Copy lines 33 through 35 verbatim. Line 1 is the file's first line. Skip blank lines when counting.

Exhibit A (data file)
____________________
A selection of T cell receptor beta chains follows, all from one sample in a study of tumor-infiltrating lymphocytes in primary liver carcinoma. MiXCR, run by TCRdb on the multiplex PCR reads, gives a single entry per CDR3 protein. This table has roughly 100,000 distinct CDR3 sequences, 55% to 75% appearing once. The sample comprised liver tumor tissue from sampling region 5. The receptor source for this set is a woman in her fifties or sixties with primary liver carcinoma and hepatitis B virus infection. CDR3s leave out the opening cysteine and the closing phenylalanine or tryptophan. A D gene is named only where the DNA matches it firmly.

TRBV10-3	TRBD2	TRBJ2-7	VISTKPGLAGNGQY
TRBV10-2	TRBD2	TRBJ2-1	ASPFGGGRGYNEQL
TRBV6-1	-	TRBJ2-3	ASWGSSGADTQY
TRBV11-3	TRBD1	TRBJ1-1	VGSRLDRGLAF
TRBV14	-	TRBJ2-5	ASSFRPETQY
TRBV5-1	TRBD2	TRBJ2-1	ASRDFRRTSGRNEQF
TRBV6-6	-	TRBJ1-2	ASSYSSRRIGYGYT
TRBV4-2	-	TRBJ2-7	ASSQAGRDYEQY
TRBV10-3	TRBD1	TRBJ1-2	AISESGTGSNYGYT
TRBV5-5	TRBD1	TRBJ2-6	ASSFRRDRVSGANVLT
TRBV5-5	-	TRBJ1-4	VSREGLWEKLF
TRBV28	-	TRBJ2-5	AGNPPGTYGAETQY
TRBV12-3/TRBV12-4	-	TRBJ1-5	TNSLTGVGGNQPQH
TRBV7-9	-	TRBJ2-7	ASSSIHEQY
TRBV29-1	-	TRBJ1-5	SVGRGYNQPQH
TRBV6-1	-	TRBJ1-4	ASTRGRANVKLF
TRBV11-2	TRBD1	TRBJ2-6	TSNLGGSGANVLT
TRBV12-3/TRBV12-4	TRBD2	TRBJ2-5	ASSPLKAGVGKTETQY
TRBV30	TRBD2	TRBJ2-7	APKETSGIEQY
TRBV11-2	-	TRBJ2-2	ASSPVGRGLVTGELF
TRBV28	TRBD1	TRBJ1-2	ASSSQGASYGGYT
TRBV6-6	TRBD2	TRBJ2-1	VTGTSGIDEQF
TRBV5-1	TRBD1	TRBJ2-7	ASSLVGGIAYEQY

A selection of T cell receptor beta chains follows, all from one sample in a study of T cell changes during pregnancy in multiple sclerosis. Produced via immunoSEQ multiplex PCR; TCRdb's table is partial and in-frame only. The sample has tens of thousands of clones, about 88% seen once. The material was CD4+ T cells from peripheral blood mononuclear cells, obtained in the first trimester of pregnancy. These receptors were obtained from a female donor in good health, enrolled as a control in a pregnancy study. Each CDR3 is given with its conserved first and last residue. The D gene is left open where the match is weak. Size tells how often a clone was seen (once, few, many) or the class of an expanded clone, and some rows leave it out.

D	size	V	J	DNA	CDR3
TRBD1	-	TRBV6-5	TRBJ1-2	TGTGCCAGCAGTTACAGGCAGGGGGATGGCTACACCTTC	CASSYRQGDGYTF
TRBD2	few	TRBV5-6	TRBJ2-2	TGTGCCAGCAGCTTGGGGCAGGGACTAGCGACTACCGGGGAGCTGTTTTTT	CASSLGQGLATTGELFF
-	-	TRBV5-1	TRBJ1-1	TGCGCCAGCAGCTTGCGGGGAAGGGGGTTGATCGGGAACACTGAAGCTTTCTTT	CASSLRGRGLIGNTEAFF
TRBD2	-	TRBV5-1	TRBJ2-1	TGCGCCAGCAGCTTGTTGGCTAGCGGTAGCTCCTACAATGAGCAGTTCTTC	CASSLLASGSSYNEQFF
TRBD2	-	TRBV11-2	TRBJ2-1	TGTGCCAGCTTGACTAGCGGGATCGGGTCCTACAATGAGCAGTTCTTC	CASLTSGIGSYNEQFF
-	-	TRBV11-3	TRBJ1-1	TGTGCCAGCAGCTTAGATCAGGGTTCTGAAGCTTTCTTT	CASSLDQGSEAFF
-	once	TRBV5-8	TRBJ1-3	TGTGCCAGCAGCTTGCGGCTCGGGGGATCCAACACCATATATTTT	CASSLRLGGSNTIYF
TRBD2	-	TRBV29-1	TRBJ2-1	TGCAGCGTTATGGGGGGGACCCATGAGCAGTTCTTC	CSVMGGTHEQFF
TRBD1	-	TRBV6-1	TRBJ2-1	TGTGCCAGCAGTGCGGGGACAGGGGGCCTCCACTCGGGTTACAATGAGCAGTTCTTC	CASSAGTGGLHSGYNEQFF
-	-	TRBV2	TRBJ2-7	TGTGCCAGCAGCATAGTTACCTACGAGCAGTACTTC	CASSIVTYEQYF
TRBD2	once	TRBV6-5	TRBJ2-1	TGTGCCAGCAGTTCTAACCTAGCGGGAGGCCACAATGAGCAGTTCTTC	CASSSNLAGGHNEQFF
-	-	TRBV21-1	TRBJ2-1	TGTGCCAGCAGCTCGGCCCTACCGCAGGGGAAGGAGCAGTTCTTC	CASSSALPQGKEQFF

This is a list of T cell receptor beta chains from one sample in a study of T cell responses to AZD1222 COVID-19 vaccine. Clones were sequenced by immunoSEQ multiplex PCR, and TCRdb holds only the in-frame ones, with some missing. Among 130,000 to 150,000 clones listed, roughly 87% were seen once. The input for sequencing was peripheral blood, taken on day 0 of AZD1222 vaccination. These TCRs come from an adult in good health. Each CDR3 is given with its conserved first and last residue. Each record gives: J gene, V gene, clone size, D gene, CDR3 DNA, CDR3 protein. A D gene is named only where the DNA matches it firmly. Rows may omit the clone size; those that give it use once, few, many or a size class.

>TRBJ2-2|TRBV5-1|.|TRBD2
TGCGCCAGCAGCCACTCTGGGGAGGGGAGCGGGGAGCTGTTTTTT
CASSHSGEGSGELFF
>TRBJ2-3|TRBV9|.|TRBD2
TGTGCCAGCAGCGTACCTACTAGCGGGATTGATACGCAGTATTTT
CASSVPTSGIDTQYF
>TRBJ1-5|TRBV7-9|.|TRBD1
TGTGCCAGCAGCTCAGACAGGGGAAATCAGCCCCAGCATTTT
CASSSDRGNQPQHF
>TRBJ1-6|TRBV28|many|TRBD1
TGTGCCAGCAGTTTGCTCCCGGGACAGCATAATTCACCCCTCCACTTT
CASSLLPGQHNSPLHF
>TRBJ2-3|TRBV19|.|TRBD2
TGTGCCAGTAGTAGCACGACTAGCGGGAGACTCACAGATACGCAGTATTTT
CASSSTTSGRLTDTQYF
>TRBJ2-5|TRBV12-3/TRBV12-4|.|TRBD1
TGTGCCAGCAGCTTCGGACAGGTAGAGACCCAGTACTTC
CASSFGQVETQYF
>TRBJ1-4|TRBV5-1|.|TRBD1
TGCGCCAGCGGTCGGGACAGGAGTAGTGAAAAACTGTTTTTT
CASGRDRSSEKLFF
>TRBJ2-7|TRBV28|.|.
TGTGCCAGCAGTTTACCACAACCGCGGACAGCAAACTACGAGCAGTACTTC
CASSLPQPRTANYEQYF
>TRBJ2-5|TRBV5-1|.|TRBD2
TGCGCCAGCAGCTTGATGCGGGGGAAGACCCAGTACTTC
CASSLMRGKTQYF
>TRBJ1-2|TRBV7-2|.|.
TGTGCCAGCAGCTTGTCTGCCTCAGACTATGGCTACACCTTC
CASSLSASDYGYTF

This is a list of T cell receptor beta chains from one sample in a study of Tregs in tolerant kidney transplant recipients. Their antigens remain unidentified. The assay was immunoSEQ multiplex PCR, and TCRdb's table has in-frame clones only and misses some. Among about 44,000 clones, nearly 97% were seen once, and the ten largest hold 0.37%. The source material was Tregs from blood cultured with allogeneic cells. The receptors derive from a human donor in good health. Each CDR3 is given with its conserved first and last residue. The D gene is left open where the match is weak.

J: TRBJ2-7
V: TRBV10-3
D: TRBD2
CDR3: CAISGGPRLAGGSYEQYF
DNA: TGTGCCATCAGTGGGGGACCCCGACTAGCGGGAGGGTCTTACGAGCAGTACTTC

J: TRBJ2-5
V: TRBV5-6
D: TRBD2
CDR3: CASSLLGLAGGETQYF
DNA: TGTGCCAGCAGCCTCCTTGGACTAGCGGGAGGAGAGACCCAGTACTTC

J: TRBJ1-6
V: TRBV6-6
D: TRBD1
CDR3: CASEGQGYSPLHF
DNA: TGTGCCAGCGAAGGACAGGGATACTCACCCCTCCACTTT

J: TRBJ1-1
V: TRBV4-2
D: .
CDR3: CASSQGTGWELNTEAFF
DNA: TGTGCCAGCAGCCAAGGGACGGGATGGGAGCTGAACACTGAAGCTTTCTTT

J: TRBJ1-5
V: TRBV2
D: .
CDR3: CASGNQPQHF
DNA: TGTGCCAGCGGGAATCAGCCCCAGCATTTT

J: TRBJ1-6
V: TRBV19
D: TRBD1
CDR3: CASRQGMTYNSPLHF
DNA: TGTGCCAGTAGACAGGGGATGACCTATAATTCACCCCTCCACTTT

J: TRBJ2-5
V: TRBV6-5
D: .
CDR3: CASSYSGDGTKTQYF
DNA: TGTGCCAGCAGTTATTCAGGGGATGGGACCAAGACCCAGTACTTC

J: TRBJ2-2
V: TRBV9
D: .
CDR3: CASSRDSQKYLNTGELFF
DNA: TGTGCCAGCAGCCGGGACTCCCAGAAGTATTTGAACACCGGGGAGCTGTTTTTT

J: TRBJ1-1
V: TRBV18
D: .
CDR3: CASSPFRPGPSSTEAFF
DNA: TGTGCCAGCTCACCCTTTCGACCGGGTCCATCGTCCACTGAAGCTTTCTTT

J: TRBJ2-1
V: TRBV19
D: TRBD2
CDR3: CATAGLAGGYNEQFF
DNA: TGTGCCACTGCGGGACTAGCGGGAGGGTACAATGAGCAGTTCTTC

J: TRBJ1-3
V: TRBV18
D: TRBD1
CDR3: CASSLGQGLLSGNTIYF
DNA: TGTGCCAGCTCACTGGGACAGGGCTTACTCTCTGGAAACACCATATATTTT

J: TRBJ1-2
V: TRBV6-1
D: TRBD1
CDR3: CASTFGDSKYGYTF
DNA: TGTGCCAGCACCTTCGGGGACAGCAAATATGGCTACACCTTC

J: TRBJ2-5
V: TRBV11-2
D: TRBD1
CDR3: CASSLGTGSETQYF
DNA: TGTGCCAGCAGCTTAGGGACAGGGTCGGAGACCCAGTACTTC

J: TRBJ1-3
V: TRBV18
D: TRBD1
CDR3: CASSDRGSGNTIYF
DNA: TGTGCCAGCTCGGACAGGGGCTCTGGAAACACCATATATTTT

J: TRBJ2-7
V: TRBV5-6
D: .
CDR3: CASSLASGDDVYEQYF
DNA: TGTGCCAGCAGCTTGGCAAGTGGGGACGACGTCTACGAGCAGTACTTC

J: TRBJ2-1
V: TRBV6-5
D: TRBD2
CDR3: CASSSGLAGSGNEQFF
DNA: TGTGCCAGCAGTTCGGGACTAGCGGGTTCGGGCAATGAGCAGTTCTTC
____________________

-	once	TRBV5-8	TRBJ1-3	TGTGCCAGCAGCTTGCGGCTCGGGGGATCCAACACCATATATTTT	CASSLRLGGSNTIYF
TRBD2	-	TRBV29-1	TRBJ2-1	TGCAGCGTTATGGGGGGGACCCATGAGCAGTTCTTC	CSVMGGTHEQFF
TRBD1	-	TRBV6-1	TRBJ2-1	TGTGCCAGCAGTGCGGGGACAGGGGGCCTCCACTCGGGTTACAATGAGCAGTTCTTC	CASSAGTGGLHSGYNEQFF